13 January 2011


Another story from around Christmastime because nothing of bloggable consequence happened today.

Above is a foot on a live and uncomfortable rooster. It seems he got a couple scratches that became infected. It costs $75 and an hour's drive down the mountain to see a bird doctor. The only bird doc in the area. So we went with plan B: Google.

A chicken forum helped me diagnose the problem, which is called Bumblefoot, and I found good directions on how to lance the area and drain it. It's a good thing that neither blood nor pus make my stomach turn. Mr. Fuzzy took photos but I think his camera ate them. You might wish to say a silent "thank you" about that. After about half an hour, with Nurse Worrywort holding No. One still, our rooster had his wounds filled with neosporin, a comically bandaged foot, and was in his overnight crate with a nice bowl of cat food in his belly. Gotta keep the patient's strength up, you know!

The rooster's name is Number One because, well, he's the lead dude. We tried keeping him inside, in a crate, but he was bored and worried about his flock. We were choking on chicken stink despite changing his litter daily. The hens were worried and the other roosters beating eachother up to see who would get to take the lead. Too bad, because that meant that three days after "surgery" he was out and about in the dirt.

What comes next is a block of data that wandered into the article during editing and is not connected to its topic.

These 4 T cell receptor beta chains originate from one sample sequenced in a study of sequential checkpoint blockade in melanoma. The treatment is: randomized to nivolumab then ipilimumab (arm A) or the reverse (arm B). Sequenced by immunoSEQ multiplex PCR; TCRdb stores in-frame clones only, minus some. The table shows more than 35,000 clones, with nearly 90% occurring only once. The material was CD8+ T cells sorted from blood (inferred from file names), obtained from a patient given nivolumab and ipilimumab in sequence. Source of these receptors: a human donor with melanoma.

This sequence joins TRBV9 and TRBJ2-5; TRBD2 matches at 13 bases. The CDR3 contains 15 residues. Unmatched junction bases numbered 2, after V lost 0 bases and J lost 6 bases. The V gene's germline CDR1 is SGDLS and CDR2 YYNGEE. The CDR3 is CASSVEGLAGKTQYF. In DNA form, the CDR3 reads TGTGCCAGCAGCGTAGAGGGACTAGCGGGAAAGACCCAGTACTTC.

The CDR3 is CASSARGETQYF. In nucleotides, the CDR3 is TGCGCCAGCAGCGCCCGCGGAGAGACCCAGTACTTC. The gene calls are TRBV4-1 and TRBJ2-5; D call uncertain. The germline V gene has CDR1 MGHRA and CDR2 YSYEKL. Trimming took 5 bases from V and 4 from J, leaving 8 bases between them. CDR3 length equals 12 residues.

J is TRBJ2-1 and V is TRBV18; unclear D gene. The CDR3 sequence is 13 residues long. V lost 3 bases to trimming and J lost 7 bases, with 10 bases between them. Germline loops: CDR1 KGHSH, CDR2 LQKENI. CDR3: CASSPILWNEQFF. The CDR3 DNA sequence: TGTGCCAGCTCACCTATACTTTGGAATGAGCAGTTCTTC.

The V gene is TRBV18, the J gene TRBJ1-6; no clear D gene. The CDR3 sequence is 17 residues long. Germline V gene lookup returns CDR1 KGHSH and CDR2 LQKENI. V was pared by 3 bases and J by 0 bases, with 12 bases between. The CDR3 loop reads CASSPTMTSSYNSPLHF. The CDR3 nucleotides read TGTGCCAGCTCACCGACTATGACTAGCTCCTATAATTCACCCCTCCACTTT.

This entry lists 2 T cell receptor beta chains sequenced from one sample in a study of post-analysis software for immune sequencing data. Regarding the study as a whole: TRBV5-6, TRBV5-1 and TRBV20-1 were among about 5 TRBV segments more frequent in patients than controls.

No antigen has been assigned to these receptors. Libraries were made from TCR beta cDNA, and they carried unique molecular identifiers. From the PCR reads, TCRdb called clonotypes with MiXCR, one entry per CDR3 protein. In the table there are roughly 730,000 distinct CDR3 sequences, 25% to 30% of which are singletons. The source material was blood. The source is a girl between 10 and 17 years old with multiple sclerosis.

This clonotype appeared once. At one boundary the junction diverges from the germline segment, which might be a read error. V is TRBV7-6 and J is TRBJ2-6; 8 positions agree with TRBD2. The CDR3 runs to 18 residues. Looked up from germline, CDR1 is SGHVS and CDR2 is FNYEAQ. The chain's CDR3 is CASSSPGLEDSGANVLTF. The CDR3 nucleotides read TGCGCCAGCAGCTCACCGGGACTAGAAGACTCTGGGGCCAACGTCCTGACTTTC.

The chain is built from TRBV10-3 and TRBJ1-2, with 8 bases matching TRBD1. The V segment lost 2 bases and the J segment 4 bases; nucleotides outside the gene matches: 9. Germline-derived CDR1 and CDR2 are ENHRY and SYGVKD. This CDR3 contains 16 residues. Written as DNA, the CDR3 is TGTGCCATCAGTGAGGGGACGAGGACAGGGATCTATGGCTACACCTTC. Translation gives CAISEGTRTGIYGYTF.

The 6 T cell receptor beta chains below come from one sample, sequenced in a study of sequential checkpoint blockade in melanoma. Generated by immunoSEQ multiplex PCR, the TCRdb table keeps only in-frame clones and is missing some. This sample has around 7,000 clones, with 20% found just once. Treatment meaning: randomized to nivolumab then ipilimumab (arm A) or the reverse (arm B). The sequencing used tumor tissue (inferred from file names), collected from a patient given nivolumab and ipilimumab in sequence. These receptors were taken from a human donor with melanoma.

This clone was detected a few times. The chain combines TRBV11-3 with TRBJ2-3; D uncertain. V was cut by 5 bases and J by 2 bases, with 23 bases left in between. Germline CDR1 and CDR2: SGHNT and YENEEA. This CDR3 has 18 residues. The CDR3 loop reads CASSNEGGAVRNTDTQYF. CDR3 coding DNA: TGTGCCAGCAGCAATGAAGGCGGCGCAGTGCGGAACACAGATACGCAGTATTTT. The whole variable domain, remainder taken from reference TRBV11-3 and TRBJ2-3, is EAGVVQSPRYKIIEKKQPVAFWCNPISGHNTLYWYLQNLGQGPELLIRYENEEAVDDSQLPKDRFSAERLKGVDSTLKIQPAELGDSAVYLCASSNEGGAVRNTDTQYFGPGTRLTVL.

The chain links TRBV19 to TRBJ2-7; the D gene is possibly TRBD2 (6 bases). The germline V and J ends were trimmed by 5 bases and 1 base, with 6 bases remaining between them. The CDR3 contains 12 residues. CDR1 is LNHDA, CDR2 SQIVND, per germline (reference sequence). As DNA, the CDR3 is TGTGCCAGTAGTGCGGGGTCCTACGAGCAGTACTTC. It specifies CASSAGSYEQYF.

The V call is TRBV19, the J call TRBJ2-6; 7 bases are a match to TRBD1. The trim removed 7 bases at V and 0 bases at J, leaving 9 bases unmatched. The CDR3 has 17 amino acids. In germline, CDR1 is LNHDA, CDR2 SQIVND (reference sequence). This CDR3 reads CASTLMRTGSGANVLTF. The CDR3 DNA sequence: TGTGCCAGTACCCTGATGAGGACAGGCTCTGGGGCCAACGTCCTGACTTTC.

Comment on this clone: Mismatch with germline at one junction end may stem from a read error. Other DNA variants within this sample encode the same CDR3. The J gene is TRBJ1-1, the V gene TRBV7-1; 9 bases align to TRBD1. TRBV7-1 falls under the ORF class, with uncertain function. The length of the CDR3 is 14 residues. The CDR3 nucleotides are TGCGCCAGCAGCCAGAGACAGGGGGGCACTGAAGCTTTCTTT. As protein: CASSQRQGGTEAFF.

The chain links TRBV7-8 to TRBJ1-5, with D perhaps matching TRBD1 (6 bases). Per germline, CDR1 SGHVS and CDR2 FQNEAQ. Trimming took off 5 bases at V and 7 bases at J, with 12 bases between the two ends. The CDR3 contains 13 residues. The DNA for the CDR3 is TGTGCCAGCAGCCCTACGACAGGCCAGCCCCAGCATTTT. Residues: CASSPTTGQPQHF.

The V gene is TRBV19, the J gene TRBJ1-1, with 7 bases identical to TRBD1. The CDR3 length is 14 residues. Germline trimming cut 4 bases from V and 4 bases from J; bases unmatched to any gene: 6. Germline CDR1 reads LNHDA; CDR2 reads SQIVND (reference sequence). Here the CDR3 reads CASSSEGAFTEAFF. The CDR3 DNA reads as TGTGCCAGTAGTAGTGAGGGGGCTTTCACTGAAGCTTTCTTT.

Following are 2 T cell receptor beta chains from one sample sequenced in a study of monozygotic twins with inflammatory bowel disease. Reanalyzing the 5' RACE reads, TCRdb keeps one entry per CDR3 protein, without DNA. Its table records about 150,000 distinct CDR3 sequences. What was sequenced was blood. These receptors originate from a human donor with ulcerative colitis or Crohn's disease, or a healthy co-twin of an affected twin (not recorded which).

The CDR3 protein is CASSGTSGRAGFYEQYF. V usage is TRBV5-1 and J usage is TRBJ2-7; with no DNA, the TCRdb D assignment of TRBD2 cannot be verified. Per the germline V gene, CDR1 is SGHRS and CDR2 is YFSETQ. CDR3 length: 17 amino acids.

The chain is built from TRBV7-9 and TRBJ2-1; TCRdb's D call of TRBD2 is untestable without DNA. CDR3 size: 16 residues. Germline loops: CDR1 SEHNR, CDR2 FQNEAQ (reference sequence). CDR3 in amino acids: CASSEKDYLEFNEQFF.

If I could have kept him inside for a week or two I would have doped him with Doxycycline from the pet store. They sell it for parakeets and macaws and the like. But, since he'd be eating and drinking from the common feeders I couldn't take that tactic. So, instead, I fed the chickens a whole lot of chopped garlic every day. Garlic is a generally accepted topical antibacterial agent and the only definitely safe thing I could think of to use. My herb books all agree that it works the same way internally too. It's also an herbal dewormer and by the looks of "things" it probably had that effect too.

It turns out that my chickens LOVE garlic. The boys crowd the girls out to get at it. It's as though they are addicted to the stuff.

No. One's foot is slowly looking better. He doesn't limp or favor it any more. Everyone in the hen house seems happy to have their leader returned too.

Well, except Number Three, who was actually 2nd in charge. (There was a change of pecking order after he got named.) He was pretty ticked off about it because he was managing to wrest that top spot from the other guys. But it's OK. He went to a new home with some roosterless hens a week or so ago. I hear he's doing well.

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